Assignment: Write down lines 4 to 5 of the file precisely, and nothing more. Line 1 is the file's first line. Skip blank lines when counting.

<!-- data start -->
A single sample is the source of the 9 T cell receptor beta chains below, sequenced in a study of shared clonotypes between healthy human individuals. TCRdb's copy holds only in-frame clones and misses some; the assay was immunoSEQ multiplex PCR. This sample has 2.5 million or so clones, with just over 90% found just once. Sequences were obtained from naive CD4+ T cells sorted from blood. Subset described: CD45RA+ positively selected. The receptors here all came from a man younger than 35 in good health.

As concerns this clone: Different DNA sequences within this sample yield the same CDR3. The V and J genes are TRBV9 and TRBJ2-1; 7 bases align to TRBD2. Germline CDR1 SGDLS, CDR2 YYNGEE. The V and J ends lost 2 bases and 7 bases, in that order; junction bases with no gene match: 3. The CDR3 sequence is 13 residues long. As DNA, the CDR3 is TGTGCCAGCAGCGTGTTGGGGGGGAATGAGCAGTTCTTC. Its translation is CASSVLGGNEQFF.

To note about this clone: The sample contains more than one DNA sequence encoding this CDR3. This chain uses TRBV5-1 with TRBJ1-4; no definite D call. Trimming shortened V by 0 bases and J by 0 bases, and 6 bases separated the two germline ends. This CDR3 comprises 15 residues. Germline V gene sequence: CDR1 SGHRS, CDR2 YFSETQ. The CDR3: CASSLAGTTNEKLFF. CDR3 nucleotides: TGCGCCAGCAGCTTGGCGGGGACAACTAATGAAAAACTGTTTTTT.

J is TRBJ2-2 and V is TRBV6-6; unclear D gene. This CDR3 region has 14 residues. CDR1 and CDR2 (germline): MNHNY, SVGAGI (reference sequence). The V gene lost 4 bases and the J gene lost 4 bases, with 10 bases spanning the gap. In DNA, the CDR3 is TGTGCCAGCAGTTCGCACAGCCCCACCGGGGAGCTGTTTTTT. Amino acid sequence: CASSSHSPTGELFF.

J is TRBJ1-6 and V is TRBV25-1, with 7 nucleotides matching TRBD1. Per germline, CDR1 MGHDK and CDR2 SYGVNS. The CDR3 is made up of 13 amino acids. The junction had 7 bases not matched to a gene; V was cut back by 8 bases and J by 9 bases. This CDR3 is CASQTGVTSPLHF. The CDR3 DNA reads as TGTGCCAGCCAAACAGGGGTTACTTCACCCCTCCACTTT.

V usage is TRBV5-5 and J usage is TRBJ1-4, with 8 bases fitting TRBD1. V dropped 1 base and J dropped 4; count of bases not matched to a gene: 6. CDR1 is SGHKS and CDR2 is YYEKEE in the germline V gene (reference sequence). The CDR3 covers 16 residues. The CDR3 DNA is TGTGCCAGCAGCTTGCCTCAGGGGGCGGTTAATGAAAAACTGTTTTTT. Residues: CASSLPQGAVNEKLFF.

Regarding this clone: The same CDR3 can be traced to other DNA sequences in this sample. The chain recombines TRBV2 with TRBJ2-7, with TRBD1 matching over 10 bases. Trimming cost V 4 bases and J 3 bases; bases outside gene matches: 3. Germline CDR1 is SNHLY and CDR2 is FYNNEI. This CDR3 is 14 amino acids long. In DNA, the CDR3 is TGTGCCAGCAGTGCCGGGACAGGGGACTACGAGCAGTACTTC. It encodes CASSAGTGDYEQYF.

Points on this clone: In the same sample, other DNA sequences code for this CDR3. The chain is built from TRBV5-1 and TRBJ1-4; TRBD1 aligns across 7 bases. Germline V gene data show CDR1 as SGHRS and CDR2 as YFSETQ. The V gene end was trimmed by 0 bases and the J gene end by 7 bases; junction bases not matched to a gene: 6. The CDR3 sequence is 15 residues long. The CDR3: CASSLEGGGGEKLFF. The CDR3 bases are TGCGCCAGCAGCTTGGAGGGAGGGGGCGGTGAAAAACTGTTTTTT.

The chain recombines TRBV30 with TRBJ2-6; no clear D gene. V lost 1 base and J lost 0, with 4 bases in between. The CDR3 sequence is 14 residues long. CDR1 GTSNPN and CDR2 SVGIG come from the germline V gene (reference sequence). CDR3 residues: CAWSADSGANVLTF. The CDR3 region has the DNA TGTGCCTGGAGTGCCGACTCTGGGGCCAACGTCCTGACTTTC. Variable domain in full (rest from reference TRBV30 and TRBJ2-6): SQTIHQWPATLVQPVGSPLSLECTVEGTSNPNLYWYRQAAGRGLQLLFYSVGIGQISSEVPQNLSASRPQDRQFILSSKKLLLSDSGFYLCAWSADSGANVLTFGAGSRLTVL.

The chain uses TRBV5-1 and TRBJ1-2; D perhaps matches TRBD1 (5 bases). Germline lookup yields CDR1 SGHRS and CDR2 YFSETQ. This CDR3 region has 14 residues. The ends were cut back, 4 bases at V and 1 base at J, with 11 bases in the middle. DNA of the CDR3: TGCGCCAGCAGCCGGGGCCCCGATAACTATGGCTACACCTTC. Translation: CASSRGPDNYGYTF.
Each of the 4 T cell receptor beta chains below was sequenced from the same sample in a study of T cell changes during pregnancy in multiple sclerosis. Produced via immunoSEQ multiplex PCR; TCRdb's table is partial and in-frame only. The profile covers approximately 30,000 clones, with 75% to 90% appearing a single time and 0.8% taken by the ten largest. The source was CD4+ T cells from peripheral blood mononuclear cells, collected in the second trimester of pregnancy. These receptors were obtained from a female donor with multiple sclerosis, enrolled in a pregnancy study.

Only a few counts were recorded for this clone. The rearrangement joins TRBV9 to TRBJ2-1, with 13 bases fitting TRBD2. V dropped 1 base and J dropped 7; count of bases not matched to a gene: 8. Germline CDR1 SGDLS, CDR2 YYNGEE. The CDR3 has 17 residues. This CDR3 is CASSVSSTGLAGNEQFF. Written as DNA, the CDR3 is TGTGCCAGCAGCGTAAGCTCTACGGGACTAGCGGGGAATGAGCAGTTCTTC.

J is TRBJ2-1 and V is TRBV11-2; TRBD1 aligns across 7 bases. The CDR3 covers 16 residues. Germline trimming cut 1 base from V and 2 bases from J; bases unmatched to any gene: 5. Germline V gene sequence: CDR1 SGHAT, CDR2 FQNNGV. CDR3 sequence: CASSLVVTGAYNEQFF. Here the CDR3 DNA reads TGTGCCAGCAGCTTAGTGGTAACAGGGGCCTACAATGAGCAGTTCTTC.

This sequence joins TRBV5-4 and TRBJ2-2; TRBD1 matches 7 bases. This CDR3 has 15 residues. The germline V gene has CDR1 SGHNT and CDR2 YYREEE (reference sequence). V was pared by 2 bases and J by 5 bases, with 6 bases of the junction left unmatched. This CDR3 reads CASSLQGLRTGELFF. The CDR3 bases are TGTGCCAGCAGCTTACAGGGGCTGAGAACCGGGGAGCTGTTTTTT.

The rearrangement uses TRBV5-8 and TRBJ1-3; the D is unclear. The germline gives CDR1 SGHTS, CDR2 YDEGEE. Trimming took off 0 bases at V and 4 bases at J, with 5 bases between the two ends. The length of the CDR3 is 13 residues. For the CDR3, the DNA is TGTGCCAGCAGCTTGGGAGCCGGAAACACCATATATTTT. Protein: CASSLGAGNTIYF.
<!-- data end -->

J is TRBJ2-2 and V is TRBV6-6; unclear D gene. This CDR3 region has 14 residues. CDR1 and CDR2 (germline): MNHNY, SVGAGI (reference sequence). The V gene lost 4 bases and the J gene lost 4 bases, with 10 bases spanning the gap. In DNA, the CDR3 is TGTGCCAGCAGTTCGCACAGCCCCACCGGGGAGCTGTTTTTT. Amino acid sequence: CASSSHSPTGELFF.

J is TRBJ1-6 and V is TRBV25-1, with 7 nucleotides matching TRBD1. Per germline, CDR1 MGHDK and CDR2 SYGVNS. The CDR3 is made up of 13 amino acids. The junction had 7 bases not matched to a gene; V was cut back by 8 bases and J by 9 bases. This CDR3 is CASQTGVTSPLHF. The CDR3 DNA reads as TGTGCCAGCCAAACAGGGGTTACTTCACCCCTCCACTTT.